Horizon: Rebuilt ch.10

Horizon followed Mr. Qali into the strange building, she kept her eyes peeled for any signs of treachery ahead of her friends. The fox led them into a warehouse filled with assorted crates on shelves seven stories high. The augmented raccoon listened for threats hidden behind shelves, sniffed for the scents of other parahumans. She heard the rumbling of ventilation systems and the creaking of overloaded shelves, smelled machine oils, fox and bear and other species, but only the scents of Qali and his goons were still fresh. She stole a glance back at Jenny and Shawn, the squirrel keeping a hand on her dart gun while the vole cradled his rapidly healing fist.

She suspected that she should be more concerned about his recovery, but for the time being she was more concerned with making sure they weren’t ambushed again. For now Mr. Qali led them through a winding maze of shelves. Horizon made a map in her head of the warehouse as she went along, cataloging the different crates and shelves that they passed. At one point her mental map indicated that they had walked in an elaborate circle and they were going down the aisle they’d entered through. She poked the fox in the shoulder, “no more games.”

Mr. Qali jumped in place and adopted a nervous smile as he turned, towards the opposite side of the warehouse from his initial heading. She caught him mumbling under his breath, “…have to burn this place later.” A couple more turns later and they stopped in front of an unremarkable-looking crate the size of a tool shed and made entirely of sheet metal. Qali pressed his hand into the electronic label and it blinked for a few seconds, then the lock unlatched and he swung the door open.

Horizon’s eyes widened in astonishment as she took in the sight before them. The crate was filled wall-to-wall with computers, cables, batteries, and coolant pipes. She couldn’t see any input/output devices attached but every device had indicator lights that suggested they were active. In the center of the mess lay a half meter-wide gold cube with a single pair of cables attached, Qali laid a hand on it.

“Here it is,” he explained. “The quantum core processor you wanted.”

Horizon nodded towards Shawn and Jenny, who moved forward to take a look. The vole gasped as he took in all the electronics inside. “Are those octo-core J12 Premiums? That heat sink looks like something I saw on a documentary about naval FedTech? Are those batteries the entire power supply?”

“Focus Shawn,” Horizon reminded him. “Is that a quantum core?”

“Oh, right,” the vole stopped searching the smorgasbord of computational hardware and turned his gaze to the gold cube. “It looks like one, the gold acts as radiation shielding.” He cautiously reached a hand out and grabbed it by one of the small handles on top, he tugged at it twice but it barely shifted a millimeter. “Makes it heavy too.”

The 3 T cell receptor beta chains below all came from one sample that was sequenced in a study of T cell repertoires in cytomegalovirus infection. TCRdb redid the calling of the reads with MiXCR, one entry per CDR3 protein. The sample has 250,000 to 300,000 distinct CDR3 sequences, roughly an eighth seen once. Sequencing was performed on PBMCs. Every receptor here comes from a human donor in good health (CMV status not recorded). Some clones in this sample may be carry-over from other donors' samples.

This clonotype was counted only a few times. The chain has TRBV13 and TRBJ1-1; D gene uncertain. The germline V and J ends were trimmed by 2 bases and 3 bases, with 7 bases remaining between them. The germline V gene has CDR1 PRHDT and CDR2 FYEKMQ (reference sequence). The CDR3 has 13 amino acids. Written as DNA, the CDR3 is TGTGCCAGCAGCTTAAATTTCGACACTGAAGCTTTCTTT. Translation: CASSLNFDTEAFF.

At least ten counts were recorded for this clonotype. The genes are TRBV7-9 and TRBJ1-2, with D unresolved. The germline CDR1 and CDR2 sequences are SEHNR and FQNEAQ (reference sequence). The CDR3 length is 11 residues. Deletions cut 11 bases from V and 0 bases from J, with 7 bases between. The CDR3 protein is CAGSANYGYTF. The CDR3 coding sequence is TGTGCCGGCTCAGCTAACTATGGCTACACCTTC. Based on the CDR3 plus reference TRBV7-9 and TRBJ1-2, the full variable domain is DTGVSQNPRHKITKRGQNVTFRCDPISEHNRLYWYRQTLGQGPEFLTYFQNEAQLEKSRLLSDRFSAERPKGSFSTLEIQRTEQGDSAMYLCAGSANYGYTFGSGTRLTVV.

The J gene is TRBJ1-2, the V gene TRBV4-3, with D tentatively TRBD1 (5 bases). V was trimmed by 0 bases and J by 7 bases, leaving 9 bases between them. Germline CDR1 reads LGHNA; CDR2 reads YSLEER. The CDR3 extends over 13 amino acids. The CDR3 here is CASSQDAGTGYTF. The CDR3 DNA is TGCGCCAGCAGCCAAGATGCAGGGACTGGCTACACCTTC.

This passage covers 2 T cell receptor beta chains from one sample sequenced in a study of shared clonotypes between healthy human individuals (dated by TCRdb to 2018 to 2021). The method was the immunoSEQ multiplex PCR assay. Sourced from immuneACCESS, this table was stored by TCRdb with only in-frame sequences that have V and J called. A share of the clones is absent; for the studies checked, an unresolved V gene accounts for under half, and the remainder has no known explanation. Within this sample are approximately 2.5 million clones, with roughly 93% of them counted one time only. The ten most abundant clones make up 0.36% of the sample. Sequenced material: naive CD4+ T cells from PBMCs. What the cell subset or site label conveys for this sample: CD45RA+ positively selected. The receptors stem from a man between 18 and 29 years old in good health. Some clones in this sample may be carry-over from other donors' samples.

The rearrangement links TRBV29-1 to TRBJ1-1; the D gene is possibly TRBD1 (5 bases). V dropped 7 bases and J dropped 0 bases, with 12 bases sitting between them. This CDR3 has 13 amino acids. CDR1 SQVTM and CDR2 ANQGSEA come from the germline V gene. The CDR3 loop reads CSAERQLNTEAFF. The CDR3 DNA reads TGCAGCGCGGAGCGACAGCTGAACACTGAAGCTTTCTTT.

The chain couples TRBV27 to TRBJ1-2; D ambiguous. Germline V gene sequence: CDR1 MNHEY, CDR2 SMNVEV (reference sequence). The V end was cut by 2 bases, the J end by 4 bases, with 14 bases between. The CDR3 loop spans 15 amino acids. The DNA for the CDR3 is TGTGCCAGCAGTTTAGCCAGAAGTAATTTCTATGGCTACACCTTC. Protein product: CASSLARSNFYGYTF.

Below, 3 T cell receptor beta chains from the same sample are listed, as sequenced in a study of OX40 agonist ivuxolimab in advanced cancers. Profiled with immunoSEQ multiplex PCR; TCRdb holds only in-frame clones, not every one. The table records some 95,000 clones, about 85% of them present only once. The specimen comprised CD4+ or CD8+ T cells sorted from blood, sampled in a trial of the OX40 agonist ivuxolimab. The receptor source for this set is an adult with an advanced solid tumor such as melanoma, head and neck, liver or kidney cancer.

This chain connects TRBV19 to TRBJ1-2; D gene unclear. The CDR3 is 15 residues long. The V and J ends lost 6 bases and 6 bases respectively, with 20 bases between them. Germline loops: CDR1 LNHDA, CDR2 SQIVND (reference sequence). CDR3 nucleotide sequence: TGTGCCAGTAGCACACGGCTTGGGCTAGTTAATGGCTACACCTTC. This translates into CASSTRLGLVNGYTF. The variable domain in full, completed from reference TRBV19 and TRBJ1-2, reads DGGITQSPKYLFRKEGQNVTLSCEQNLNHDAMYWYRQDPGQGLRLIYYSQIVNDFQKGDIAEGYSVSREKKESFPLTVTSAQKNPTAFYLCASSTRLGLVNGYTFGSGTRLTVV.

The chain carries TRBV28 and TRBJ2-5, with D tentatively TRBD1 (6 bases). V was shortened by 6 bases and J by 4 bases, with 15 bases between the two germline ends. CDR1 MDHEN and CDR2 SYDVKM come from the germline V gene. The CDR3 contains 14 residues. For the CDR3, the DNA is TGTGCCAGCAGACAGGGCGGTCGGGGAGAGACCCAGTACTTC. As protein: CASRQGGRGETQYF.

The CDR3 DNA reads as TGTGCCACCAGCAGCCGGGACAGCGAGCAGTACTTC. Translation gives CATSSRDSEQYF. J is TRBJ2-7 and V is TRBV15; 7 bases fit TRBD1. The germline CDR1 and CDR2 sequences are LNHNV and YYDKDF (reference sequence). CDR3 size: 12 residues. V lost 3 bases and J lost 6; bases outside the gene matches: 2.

“It took one of the bears with a power lifter to move that thing here,” Qali explained. He glanced sideways at a raccoon who, without the concealment of her holograms anymore, did not look particularly muscular. “I don’t suppose you have a power lifter on you somewhere?”

Horizon rolled her eyes and stepped into the crate. She took up a bracing position next to the cube, bent her knees, and grabbed both handles in her hands. With a grunt the quantum core slowly lifted half a centimeter off the ground.

“You can’t sustain that for long,” Sam pointed out as Horizon shuffled her way out of the crate carrying the cube. “By my calculations, with your current strength and energy reserves you could hold that up for ten minutes at the most. Nowhere near enough time to get it back to the barracks.”

Horizon set the cube back down with a grunt and a thud. “This isn’t working,” she turned to glare at Qali. “Where do you keep the power loaders? I need to borrow one.”

Qali growled under his breath, “a quantum core, three heavily injured men, and a power loader? You’re asking for a lot for just fifteen thousand sacs.”

“First of all,” Horizon snarled. “The injured goons are your stupidity tax for trying to mug a posthuman and her associates. Second, two of them are just sleeping off some smart sedative and a few second-degree burns.” The raccoon thought for a moment before adding a third, “and if you wait a few more weeks we can get you double the original payment.”

The fox seemed to consider the suggestion for half a minute. “You know, that core brings in more than five thousand a month from our various… business interests. And it’s not exactly something that’s easy to replace…”

Jenny groaned in disbelief at Qali’s attempts to angle more money despite the precariousness of his situation. “How’s this,” she suggested. “We’re looking to decrypt a data storage device from a Federation starship. If there’s anything salable in the data we’ll share it with you before attempting to sell it ourselves. Is that acceptable?”

Horizon’s head shot around to look at the squirrel. “Would you mind if we had a moment to discuss this?” she asked Qali. At his shrug she strode over towards Jenny and opened a subvocal channel.

Horizon: What are you thinking?

Jenny: I’m thinking that we can get a really good deal on a quantum computer.

Horizon: You can’t give Federal military data to this scumbag.

Jenny: You’re assuming that’s what’s in the sphere.

Horizon: I know the sphere contains the software for controlling an artificial gravity generator. It seems reasonable that the rest of the data is along similar lines.

Jenny: We don’t know anything about what’s in there. Only that your friend probably considered it important. For all we know it’s his diary.

Horizon: Now wouldn’t that be something, but no, I knew MechRat too well for that. Besides, even if he made full VR lifelogs for a century it wouldn’t take up as much memory as that data does.

Jenny: Okay, maybe it’s nanofabricator design templates, there’s only about half a dozen working fabricators left in the Tiere system. He wouldn’t be able to do anything with the data.

Horizon: Except sell it to one of the factions who do control a fabricator. Doesn’t the Company have one?

Jenny: It’s just a rumor that the Surt Company has one. The only confirmed fabricators are in the inner system, now that the Nebula Company’s base ship has been destroyed anyways.

Horizon’s gaze grew vacant as she found herself flying into a battle in the black of space, lashing out with claws of x-ray radiation at dilapidated spaceships, hurling projectiles of death at a giant ship populated with thousands of families…

Jenny: Tanya?

Horizon: Sorry.

Jenny: Are you okay?

Horizon: I

Jenny: Oh sorry, I didn’t mean to bring up bad memories.

Horizon: We cannot let him have anything that can be used to harm people.

Jenny: That’s a very broad category.

Horizon: No energy, projectile, or missile weapons. No biological or memetic pathogens without sharing them with the Friendly Society. No self-replicating nanotechnology.

Jenny: Okay, that’s fair.

Horizon slowly turned back to face Mr. Qali, “we’re willing to offer any non-weaponizable data recovered in lieu of cash payments. If none is found we are prepared to offer up to fifty thousand sacs and return the quantum core to you.”